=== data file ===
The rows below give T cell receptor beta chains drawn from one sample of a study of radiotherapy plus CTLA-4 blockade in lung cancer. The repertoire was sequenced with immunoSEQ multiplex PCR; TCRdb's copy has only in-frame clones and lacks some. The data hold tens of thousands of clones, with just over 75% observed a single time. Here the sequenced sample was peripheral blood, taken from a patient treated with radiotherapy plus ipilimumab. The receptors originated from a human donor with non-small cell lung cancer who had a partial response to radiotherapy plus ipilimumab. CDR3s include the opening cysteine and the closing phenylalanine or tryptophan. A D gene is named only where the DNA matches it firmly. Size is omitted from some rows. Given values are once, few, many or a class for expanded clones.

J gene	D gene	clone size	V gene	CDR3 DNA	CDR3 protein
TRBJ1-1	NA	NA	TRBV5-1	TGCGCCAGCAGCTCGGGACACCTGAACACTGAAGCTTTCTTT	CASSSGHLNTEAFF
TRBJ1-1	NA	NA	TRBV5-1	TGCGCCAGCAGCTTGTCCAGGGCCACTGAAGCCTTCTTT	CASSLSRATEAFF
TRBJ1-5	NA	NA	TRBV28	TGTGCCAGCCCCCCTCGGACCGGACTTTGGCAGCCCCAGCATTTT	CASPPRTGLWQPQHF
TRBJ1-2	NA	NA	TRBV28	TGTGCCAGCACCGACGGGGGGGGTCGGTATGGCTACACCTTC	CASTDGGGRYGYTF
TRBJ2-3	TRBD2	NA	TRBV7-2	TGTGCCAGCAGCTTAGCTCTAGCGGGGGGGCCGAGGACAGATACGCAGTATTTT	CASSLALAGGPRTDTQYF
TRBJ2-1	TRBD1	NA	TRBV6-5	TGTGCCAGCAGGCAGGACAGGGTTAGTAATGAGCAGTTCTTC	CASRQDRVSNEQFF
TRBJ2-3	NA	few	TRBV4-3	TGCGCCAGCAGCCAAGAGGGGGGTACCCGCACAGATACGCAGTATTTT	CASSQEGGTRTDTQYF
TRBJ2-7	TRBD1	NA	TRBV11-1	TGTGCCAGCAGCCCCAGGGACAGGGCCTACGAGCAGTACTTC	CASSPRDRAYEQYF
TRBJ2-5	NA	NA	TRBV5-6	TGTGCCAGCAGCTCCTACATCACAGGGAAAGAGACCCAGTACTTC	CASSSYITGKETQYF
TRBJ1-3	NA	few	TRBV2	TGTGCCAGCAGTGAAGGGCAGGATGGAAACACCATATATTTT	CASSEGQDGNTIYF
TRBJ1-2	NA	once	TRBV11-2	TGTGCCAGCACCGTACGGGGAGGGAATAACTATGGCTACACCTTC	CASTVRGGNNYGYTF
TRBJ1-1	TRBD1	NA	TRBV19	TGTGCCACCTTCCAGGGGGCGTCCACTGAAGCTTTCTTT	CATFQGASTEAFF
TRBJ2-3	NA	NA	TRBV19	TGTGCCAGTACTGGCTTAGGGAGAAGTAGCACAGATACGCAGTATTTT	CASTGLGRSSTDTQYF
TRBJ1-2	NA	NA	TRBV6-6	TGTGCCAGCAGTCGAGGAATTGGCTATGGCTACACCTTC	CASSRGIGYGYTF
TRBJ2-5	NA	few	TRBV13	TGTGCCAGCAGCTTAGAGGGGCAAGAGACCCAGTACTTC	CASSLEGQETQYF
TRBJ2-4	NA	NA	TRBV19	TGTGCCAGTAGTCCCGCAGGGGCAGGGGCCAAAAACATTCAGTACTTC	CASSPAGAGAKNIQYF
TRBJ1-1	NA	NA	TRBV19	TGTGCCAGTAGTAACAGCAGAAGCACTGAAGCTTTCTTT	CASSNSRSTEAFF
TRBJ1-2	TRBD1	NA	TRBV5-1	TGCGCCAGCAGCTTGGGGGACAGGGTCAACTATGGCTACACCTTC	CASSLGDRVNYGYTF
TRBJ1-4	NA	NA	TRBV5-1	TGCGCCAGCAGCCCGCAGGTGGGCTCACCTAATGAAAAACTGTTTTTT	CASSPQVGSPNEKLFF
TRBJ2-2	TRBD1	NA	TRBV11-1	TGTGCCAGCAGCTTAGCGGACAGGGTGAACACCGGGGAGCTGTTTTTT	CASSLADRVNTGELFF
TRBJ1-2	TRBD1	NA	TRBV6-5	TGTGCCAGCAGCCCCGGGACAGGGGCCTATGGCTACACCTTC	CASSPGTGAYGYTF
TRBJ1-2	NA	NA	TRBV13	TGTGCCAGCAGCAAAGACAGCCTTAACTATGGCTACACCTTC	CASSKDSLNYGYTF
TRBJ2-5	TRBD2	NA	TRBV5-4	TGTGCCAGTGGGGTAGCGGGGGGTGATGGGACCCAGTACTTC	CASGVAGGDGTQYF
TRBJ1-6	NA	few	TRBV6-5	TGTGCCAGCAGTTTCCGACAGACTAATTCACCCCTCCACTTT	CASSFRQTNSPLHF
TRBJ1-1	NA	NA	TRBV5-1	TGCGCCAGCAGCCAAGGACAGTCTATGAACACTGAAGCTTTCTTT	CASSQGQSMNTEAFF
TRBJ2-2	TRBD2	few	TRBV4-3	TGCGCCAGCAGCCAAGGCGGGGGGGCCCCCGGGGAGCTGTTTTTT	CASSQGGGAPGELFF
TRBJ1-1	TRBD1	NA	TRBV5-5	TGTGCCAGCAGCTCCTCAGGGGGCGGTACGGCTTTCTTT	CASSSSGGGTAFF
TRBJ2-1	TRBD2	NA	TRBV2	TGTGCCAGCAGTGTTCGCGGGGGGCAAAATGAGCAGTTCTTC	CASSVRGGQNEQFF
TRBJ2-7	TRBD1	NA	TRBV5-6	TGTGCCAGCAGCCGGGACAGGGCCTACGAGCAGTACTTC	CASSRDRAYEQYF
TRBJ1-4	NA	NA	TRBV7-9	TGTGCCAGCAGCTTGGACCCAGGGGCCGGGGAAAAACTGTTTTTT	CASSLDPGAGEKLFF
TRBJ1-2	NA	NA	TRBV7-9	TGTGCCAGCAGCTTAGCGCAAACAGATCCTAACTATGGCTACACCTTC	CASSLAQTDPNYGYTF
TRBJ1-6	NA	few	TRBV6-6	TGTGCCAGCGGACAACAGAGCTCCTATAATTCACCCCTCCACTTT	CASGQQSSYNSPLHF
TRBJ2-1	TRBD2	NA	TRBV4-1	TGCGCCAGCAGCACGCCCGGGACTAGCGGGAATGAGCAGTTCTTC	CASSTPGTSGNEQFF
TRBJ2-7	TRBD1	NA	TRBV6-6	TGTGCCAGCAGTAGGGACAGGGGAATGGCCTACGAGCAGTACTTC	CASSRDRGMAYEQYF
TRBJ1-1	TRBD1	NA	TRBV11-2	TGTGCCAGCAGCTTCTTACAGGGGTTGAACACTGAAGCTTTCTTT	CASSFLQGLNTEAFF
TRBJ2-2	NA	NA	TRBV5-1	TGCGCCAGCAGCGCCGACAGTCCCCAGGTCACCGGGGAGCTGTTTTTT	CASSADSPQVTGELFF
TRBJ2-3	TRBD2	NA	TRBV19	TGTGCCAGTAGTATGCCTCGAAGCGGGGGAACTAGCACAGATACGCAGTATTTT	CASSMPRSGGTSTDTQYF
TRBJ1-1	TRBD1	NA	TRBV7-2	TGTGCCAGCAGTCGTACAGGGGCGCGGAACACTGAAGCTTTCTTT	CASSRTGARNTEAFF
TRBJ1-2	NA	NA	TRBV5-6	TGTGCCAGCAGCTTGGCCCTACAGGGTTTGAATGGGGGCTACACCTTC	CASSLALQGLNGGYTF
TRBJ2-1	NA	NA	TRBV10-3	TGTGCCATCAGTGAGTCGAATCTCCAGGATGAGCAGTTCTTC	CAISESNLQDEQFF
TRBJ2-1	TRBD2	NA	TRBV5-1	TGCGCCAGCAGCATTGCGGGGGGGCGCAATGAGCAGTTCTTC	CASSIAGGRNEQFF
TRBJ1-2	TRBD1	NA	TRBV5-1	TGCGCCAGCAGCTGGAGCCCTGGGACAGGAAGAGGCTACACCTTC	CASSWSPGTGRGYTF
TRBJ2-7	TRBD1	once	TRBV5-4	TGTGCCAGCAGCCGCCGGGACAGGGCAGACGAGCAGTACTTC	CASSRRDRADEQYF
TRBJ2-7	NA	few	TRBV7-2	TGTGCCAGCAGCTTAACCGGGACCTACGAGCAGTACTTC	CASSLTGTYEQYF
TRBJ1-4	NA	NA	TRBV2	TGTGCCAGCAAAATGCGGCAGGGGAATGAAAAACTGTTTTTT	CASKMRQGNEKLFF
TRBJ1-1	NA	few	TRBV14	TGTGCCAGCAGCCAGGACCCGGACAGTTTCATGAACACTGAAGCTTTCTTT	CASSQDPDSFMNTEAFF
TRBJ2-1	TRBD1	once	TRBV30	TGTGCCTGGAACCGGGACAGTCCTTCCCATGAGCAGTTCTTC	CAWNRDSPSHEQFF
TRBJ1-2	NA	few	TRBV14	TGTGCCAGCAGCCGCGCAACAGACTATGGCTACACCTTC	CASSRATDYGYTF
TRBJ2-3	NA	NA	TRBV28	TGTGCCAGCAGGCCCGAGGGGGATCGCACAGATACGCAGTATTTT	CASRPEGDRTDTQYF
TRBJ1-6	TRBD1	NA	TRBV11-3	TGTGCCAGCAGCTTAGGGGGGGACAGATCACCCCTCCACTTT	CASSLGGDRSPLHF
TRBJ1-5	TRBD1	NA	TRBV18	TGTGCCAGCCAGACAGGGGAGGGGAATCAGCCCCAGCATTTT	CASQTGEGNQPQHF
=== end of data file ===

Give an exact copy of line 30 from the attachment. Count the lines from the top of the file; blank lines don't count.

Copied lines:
TRBJ2-1	TRBD2	NA	TRBV2	TGTGCCAGCAGTGTTCGCGGGGGGCAAAATGAGCAGTTCTTC	CASSVRGGQNEQFF